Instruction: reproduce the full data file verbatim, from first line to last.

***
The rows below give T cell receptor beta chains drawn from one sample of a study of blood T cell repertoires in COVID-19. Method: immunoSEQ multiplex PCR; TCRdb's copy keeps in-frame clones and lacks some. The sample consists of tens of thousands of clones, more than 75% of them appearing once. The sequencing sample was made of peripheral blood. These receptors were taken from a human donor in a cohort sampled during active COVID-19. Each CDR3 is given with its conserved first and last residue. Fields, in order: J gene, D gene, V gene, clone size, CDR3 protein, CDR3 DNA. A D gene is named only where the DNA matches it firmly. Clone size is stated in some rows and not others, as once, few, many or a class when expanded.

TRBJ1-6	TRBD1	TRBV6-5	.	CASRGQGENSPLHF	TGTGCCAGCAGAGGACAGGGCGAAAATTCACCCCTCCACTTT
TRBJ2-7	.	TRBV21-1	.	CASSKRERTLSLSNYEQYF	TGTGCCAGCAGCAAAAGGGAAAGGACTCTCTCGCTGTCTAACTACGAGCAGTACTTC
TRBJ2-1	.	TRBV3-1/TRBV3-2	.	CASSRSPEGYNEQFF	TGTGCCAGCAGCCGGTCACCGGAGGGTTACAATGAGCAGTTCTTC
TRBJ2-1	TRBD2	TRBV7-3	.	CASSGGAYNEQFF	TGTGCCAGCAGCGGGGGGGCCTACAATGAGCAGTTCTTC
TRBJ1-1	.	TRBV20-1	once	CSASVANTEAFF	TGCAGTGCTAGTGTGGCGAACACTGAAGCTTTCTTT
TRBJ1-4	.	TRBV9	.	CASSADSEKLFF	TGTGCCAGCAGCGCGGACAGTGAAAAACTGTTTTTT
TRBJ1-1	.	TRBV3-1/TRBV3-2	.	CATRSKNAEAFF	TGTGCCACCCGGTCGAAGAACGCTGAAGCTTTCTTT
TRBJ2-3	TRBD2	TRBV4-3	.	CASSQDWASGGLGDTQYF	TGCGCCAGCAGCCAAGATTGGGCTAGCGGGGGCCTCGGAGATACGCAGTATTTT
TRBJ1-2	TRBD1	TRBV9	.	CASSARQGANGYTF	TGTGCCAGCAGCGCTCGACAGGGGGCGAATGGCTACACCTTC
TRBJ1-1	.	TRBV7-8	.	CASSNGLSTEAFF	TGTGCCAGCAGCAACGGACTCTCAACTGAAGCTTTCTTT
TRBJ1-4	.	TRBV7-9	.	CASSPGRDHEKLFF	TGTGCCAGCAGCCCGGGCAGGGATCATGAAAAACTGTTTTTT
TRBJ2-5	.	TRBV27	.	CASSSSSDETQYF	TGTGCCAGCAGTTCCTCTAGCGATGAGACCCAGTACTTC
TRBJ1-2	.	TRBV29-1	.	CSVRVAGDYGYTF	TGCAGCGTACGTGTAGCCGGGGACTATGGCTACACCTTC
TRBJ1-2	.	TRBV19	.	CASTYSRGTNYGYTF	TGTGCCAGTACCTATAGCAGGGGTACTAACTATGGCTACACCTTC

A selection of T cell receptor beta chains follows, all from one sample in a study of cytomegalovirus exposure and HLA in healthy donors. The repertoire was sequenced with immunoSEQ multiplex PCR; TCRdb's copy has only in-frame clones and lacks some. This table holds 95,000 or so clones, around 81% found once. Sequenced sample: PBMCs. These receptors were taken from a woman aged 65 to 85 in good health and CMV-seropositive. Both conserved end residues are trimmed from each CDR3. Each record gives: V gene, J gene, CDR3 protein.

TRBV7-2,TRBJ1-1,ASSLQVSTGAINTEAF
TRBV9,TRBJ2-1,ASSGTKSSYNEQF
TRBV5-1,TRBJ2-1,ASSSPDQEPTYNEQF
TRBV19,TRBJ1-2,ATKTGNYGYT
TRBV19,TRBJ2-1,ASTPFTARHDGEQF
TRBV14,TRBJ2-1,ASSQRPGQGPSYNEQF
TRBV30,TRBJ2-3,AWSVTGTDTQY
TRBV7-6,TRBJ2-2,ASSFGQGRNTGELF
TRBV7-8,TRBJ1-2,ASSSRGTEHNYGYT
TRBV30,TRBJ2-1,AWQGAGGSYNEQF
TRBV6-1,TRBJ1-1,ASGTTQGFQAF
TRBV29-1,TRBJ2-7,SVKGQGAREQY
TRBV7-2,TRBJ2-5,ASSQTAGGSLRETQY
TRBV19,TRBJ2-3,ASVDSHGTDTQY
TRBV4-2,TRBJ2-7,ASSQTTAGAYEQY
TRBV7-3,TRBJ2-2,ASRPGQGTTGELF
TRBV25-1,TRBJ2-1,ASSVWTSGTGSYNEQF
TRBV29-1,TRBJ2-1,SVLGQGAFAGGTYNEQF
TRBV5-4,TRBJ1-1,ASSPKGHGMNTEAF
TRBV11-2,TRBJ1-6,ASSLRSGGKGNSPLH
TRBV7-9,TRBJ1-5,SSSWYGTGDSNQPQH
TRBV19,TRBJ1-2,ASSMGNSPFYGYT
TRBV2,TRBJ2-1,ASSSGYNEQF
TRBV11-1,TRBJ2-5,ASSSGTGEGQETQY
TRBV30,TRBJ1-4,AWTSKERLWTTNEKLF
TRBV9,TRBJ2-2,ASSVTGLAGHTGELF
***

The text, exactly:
The rows below give T cell receptor beta chains drawn from one sample of a study of blood T cell repertoires in COVID-19. Method: immunoSEQ multiplex PCR; TCRdb's copy keeps in-frame clones and lacks some. The sample consists of tens of thousands of clones, more than 75% of them appearing once. The sequencing sample was made of peripheral blood. These receptors were taken from a human donor in a cohort sampled during active COVID-19. Each CDR3 is given with its conserved first and last residue. Fields, in order: J gene, D gene, V gene, clone size, CDR3 protein, CDR3 DNA. A D gene is named only where the DNA matches it firmly. Clone size is stated in some rows and not others, as once, few, many or a class when expanded.

TRBJ1-6	TRBD1	TRBV6-5	.	CASRGQGENSPLHF	TGTGCCAGCAGAGGACAGGGCGAAAATTCACCCCTCCACTTT
TRBJ2-7	.	TRBV21-1	.	CASSKRERTLSLSNYEQYF	TGTGCCAGCAGCAAAAGGGAAAGGACTCTCTCGCTGTCTAACTACGAGCAGTACTTC
TRBJ2-1	.	TRBV3-1/TRBV3-2	.	CASSRSPEGYNEQFF	TGTGCCAGCAGCCGGTCACCGGAGGGTTACAATGAGCAGTTCTTC
TRBJ2-1	TRBD2	TRBV7-3	.	CASSGGAYNEQFF	TGTGCCAGCAGCGGGGGGGCCTACAATGAGCAGTTCTTC
TRBJ1-1	.	TRBV20-1	once	CSASVANTEAFF	TGCAGTGCTAGTGTGGCGAACACTGAAGCTTTCTTT
TRBJ1-4	.	TRBV9	.	CASSADSEKLFF	TGTGCCAGCAGCGCGGACAGTGAAAAACTGTTTTTT
TRBJ1-1	.	TRBV3-1/TRBV3-2	.	CATRSKNAEAFF	TGTGCCACCCGGTCGAAGAACGCTGAAGCTTTCTTT
TRBJ2-3	TRBD2	TRBV4-3	.	CASSQDWASGGLGDTQYF	TGCGCCAGCAGCCAAGATTGGGCTAGCGGGGGCCTCGGAGATACGCAGTATTTT
TRBJ1-2	TRBD1	TRBV9	.	CASSARQGANGYTF	TGTGCCAGCAGCGCTCGACAGGGGGCGAATGGCTACACCTTC
TRBJ1-1	.	TRBV7-8	.	CASSNGLSTEAFF	TGTGCCAGCAGCAACGGACTCTCAACTGAAGCTTTCTTT
TRBJ1-4	.	TRBV7-9	.	CASSPGRDHEKLFF	TGTGCCAGCAGCCCGGGCAGGGATCATGAAAAACTGTTTTTT
TRBJ2-5	.	TRBV27	.	CASSSSSDETQYF	TGTGCCAGCAGTTCCTCTAGCGATGAGACCCAGTACTTC
TRBJ1-2	.	TRBV29-1	.	CSVRVAGDYGYTF	TGCAGCGTACGTGTAGCCGGGGACTATGGCTACACCTTC
TRBJ1-2	.	TRBV19	.	CASTYSRGTNYGYTF	TGTGCCAGTACCTATAGCAGGGGTACTAACTATGGCTACACCTTC

A selection of T cell receptor beta chains follows, all from one sample in a study of cytomegalovirus exposure and HLA in healthy donors. The repertoire was sequenced with immunoSEQ multiplex PCR; TCRdb's copy has only in-frame clones and lacks some. This table holds 95,000 or so clones, around 81% found once. Sequenced sample: PBMCs. These receptors were taken from a woman aged 65 to 85 in good health and CMV-seropositive. Both conserved end residues are trimmed from each CDR3. Each record gives: V gene, J gene, CDR3 protein.

TRBV7-2,TRBJ1-1,ASSLQVSTGAINTEAF
TRBV9,TRBJ2-1,ASSGTKSSYNEQF
TRBV5-1,TRBJ2-1,ASSSPDQEPTYNEQF
TRBV19,TRBJ1-2,ATKTGNYGYT
TRBV19,TRBJ2-1,ASTPFTARHDGEQF
TRBV14,TRBJ2-1,ASSQRPGQGPSYNEQF
TRBV30,TRBJ2-3,AWSVTGTDTQY
TRBV7-6,TRBJ2-2,ASSFGQGRNTGELF
TRBV7-8,TRBJ1-2,ASSSRGTEHNYGYT
TRBV30,TRBJ2-1,AWQGAGGSYNEQF
TRBV6-1,TRBJ1-1,ASGTTQGFQAF
TRBV29-1,TRBJ2-7,SVKGQGAREQY
TRBV7-2,TRBJ2-5,ASSQTAGGSLRETQY
TRBV19,TRBJ2-3,ASVDSHGTDTQY
TRBV4-2,TRBJ2-7,ASSQTTAGAYEQY
TRBV7-3,TRBJ2-2,ASRPGQGTTGELF
TRBV25-1,TRBJ2-1,ASSVWTSGTGSYNEQF
TRBV29-1,TRBJ2-1,SVLGQGAFAGGTYNEQF
TRBV5-4,TRBJ1-1,ASSPKGHGMNTEAF
TRBV11-2,TRBJ1-6,ASSLRSGGKGNSPLH
TRBV7-9,TRBJ1-5,SSSWYGTGDSNQPQH
TRBV19,TRBJ1-2,ASSMGNSPFYGYT
TRBV2,TRBJ2-1,ASSSGYNEQF
TRBV11-1,TRBJ2-5,ASSSGTGEGQETQY
TRBV30,TRBJ1-4,AWTSKERLWTTNEKLF
TRBV9,TRBJ2-2,ASSVTGLAGHTGELF